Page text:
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3:06am

Fri May 25, 2012
Africa

How Crumbling U.S. Dollars Bailed Out Zimbabwe

Originally published on Fri May 25, 2012 9:17 pm

Zimbabwe now uses the U.S. dollar as its main currency, though the bills are often extremely dirty and falling apart due to constant use. Here a cashier holds U.S. dollars in good condition at a supermarket in the capital Harare in 2009.
Kate Holt Bloomberg via Getty Images

Four years ago, Zimbabwe experienced one of the worst cases of hyperinflation in history. The country abandoned its own currency and switched to the U.S. dollar — a move experts say prevented a complete economic collapse.

But using American dollars has created a host of bizarre issues. The bills are filthy, crumbling and often in short supply. There are no U.S. coins to make change, so chocolate is handed out instead. There is, oddly, an abundance of $2 bills.

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2:51am

Fri May 25, 2012
Shots - Health Blog

Dispatchers' CPR Coaching Saves Lives When Every Minute Counts

Originally published on Fri May 25, 2012 9:09 am

Becky Cole was eight months pregnant with her son Ryan when she passed out. Her husband performed CPR for six minutes with the help of a dispatcher before medics arrived.
Courtesy of Medic One Foundation

Your chances of surviving a sudden heart attack may depend on where you live; some American cities have survival rates five times higher than others. One difference can be 911 dispatchers.

If they coach someone over the phone to give CPR, the chance of surviving goes up. There's now a push to make it universal, but some cities are slow to implement the necessary training.

Becky Cole was eight months pregnant with her fourth child when she collapsed against the bathroom door. It was January 2011 in the Seattle suburb of Woodinville.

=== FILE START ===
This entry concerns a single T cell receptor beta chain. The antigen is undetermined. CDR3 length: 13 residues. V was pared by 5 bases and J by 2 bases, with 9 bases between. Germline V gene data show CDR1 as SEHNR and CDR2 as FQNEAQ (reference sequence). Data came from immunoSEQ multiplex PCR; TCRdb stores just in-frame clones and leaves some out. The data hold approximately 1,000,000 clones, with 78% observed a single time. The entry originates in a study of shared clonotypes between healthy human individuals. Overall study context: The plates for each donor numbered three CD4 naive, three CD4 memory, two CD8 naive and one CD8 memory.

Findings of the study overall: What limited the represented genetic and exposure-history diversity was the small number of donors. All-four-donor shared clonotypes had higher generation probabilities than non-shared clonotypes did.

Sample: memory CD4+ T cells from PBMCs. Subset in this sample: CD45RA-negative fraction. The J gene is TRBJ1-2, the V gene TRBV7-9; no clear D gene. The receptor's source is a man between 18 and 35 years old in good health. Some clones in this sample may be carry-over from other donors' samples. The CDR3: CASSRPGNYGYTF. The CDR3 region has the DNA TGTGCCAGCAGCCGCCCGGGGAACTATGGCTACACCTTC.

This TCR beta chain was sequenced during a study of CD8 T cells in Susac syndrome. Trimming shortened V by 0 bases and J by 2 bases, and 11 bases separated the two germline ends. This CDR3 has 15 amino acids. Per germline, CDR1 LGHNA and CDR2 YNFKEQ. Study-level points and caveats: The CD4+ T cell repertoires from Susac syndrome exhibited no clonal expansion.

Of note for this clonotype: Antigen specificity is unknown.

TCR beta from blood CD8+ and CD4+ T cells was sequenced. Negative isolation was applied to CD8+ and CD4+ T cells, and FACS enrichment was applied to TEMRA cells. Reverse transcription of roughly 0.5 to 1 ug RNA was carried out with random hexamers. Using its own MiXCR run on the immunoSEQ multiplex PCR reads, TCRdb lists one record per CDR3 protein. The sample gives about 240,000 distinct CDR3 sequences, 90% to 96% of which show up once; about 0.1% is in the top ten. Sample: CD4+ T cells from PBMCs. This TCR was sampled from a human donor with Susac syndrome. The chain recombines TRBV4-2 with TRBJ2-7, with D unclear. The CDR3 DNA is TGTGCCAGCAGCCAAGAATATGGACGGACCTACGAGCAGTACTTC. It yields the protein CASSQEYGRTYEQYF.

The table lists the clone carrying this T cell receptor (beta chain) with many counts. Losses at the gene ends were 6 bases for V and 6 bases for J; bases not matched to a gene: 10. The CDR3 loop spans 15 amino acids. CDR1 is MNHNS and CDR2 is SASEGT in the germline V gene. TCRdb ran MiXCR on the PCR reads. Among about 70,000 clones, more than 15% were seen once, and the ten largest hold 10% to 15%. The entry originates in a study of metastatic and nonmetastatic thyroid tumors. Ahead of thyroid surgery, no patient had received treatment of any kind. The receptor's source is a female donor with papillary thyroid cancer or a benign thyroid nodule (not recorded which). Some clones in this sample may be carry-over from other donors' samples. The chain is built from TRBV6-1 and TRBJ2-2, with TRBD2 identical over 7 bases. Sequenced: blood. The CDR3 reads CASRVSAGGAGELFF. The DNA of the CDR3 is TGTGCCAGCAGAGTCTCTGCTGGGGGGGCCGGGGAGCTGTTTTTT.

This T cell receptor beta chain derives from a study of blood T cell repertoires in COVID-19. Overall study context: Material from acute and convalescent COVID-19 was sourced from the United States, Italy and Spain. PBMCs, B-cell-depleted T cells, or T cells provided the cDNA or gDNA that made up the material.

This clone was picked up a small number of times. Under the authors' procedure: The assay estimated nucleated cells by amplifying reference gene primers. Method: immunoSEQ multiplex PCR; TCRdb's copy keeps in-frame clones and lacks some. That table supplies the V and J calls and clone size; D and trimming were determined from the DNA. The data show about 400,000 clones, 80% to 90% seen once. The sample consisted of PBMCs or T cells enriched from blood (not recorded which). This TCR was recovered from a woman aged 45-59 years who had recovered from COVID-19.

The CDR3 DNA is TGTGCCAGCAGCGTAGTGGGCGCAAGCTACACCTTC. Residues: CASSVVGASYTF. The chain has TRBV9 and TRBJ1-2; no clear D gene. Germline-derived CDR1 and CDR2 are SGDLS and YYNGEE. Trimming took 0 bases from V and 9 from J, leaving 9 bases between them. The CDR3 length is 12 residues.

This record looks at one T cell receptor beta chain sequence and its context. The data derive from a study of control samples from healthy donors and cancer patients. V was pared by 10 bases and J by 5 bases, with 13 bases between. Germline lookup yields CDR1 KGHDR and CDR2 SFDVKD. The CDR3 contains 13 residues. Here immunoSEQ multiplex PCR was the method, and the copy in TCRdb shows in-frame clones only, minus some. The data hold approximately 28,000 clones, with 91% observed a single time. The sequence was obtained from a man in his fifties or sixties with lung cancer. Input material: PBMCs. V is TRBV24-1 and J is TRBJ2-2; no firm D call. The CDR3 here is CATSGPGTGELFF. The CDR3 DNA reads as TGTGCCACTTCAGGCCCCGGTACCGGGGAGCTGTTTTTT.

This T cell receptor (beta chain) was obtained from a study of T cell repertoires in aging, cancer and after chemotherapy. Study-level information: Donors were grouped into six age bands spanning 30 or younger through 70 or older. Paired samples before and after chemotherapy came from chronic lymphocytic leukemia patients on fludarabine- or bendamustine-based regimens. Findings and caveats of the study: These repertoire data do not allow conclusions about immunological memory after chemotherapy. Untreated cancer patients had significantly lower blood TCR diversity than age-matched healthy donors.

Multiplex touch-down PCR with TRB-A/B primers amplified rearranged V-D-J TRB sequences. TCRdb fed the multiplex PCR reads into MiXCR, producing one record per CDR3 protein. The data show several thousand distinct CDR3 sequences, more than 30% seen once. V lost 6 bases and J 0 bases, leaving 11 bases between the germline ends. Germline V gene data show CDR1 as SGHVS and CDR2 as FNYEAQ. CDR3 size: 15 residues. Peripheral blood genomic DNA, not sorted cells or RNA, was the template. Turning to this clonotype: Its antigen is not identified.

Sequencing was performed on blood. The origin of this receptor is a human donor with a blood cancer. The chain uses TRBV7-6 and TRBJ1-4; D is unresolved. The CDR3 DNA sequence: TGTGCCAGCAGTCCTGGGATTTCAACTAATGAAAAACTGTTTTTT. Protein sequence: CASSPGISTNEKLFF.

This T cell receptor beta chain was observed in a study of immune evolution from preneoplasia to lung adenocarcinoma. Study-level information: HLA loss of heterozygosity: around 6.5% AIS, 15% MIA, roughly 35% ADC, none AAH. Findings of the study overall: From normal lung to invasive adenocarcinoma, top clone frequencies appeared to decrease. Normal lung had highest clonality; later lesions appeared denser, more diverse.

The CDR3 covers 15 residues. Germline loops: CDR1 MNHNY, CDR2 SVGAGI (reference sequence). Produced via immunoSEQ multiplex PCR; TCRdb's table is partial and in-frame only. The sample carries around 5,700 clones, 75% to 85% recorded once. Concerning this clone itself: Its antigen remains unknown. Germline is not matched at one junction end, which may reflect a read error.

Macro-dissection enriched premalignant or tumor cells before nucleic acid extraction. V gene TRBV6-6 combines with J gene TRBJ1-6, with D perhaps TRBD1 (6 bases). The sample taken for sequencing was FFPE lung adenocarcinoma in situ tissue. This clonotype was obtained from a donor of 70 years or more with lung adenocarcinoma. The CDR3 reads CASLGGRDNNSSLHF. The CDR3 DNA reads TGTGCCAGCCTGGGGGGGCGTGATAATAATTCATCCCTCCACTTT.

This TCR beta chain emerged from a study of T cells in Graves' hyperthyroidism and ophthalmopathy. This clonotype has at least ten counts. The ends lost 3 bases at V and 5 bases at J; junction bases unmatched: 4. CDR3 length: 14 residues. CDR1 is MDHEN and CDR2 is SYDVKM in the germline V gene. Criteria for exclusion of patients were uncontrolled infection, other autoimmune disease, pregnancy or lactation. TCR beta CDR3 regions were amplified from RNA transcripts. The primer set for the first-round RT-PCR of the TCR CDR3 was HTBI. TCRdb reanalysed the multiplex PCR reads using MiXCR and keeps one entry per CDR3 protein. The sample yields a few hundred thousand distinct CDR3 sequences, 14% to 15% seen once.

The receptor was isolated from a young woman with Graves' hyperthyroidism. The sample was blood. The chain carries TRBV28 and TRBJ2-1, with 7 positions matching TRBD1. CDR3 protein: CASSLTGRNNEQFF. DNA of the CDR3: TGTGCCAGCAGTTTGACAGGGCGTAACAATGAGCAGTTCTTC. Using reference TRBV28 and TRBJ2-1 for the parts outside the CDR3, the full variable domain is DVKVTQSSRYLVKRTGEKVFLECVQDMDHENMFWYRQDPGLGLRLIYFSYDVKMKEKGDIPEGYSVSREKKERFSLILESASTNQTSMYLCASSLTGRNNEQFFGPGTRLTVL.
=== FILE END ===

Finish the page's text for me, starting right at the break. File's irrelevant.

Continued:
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2:50am

Fri May 25, 2012
Around the Nation

Walk This Way: Crossing The Golden Gate Bridge

Originally published on Fri May 25, 2012 1:15 pm

More than 200,000 people crossed the bridge the day it opened in 1937. Many walked. Others ran, tap-danced, roller-skated, unicycled, or strode on stilts.
Courtesy of GoldenGateBridge.org

On May 27, 1937, San Francisco's Golden Gate Bridge opened, connecting bustling San Francisco to sleepy Marin County to the north. The Oakland-Bay Bridge had opened six months earlier — but the Golden Gate was an engineering triumph. It straddles the Golden Gate Strait, the passage from the Pacific Ocean into the San Francisco Bay, where rough currents prevail and winds can reach 70 mph.

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2:48am

Fri May 25, 2012
Shots - Health Blog

Need A Nurse? You May Have To Wait

Originally published on Fri May 25, 2012 9:15 pm

Some fear that with rising medical costs and an aging population, the country's nursing staff will be stretched too thin.
iStockphoto.com

Nurses are the backbone of the hospital — just ask pretty much any doctor or patient. But a new poll conducted by NPR, the Robert Wood Johnson Foundation and the Harvard School of Public Health finds 34 percent of patients hospitalized for at least one night in the past year said "nurses weren't available when needed or didn't respond quickly to requests for help."

Since nurses provide most of the patient care in hospitals, we were surprised at the findings. We wanted to find out more. We wanted to know what was going on from nurses themselves. So we put a call-out on Facebook.

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2:30am

Fri May 25, 2012
Music News

Eurovision 2012: The Babushkas Make It To The Final

Originally published on Fri May 25, 2012 9:26 am

Russia's singing group Buranovskiye Babushki hold their national flag as they celebrate making it through to the Eurovision final on May 22 with Moldova's entrant, Pasha Parfeny (left), and his dancers.
Vano Shlamov AFP/Getty Images

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